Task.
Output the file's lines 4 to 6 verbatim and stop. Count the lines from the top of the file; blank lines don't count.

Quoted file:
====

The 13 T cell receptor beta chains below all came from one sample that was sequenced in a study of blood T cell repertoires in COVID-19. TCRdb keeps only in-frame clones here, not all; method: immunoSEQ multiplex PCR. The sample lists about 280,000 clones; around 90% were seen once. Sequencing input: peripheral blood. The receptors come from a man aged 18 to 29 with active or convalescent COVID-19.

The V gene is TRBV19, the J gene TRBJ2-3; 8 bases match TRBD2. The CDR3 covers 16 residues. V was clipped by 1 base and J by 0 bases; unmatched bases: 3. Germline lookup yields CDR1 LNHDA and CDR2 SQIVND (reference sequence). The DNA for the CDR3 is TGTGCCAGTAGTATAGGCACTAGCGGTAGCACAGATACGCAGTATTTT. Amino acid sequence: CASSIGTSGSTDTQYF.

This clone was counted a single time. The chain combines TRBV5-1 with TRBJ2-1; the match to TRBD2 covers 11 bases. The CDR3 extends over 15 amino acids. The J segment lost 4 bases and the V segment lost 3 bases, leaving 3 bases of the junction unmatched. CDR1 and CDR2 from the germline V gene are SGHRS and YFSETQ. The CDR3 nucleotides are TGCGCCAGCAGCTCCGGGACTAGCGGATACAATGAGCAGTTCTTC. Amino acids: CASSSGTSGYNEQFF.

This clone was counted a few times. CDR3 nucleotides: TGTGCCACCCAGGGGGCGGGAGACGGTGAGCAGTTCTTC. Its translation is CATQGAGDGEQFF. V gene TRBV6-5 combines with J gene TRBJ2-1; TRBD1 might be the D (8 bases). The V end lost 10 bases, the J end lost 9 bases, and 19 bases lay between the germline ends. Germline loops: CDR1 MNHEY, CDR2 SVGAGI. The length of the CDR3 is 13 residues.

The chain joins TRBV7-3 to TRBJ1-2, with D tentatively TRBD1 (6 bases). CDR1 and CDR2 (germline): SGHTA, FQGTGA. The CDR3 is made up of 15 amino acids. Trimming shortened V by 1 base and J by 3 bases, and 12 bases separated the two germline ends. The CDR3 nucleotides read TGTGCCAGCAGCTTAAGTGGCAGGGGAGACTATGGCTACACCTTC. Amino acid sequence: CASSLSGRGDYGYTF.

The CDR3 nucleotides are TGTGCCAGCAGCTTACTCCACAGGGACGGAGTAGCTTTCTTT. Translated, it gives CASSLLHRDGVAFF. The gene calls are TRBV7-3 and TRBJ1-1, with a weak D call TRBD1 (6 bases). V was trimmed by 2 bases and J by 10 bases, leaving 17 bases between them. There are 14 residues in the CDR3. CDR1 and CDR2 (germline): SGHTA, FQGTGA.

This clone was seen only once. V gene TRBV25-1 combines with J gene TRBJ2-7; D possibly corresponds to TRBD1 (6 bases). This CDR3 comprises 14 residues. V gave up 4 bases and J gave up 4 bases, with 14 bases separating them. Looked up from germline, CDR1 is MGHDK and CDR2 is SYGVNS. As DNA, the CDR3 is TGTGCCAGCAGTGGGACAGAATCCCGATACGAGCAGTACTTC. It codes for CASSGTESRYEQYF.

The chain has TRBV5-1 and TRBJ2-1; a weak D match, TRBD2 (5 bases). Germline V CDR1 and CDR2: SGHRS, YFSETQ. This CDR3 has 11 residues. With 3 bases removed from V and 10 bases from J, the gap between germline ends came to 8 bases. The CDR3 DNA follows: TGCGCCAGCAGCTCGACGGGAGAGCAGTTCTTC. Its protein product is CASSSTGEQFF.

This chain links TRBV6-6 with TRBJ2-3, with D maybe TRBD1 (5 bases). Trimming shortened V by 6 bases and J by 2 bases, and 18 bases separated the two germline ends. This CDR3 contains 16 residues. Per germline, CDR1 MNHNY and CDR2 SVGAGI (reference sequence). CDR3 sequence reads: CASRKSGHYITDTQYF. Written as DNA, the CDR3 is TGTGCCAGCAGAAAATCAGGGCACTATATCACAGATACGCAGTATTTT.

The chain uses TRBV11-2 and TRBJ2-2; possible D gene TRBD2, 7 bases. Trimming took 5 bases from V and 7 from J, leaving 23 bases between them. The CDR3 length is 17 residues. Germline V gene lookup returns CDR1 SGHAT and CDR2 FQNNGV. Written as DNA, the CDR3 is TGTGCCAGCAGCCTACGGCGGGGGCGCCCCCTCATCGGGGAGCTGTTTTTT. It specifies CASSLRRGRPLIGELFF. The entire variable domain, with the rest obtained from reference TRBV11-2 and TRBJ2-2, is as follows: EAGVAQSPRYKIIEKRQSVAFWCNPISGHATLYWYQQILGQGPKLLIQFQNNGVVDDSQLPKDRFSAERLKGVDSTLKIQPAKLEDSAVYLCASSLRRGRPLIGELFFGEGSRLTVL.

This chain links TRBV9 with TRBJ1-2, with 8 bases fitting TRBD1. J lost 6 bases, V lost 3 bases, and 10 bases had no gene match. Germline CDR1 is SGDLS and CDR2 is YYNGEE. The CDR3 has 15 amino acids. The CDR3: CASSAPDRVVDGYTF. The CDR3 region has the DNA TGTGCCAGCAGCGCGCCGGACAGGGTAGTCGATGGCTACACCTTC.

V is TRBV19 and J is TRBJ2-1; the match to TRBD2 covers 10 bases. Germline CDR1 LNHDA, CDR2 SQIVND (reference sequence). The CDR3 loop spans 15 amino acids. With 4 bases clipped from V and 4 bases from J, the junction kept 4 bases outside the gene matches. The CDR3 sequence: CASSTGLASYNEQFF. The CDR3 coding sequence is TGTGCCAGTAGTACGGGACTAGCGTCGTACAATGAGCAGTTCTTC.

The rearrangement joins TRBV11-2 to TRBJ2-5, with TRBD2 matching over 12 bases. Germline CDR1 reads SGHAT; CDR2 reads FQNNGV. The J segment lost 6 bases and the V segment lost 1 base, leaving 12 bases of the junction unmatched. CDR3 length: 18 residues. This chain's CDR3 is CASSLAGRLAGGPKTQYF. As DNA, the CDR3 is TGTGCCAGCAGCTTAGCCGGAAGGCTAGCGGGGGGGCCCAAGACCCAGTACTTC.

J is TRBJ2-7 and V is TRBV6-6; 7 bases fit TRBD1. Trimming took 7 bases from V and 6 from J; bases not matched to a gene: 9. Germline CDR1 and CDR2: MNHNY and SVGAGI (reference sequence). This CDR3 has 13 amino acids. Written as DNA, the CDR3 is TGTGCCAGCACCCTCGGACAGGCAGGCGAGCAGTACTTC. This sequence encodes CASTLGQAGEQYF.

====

This clone was counted a few times. CDR3 nucleotides: TGTGCCACCCAGGGGGCGGGAGACGGTGAGCAGTTCTTC. Its translation is CATQGAGDGEQFF. V gene TRBV6-5 combines with J gene TRBJ2-1; TRBD1 might be the D (8 bases). The V end lost 10 bases, the J end lost 9 bases, and 19 bases lay between the germline ends. Germline loops: CDR1 MNHEY, CDR2 SVGAGI. The length of the CDR3 is 13 residues.

The chain joins TRBV7-3 to TRBJ1-2, with D tentatively TRBD1 (6 bases). CDR1 and CDR2 (germline): SGHTA, FQGTGA. The CDR3 is made up of 15 amino acids. Trimming shortened V by 1 base and J by 3 bases, and 12 bases separated the two germline ends. The CDR3 nucleotides read TGTGCCAGCAGCTTAAGTGGCAGGGGAGACTATGGCTACACCTTC. Amino acid sequence: CASSLSGRGDYGYTF.

The CDR3 nucleotides are TGTGCCAGCAGCTTACTCCACAGGGACGGAGTAGCTTTCTTT. Translated, it gives CASSLLHRDGVAFF. The gene calls are TRBV7-3 and TRBJ1-1, with a weak D call TRBD1 (6 bases). V was trimmed by 2 bases and J by 10 bases, leaving 17 bases between them. There are 14 residues in the CDR3. CDR1 and CDR2 (germline): SGHTA, FQGTGA.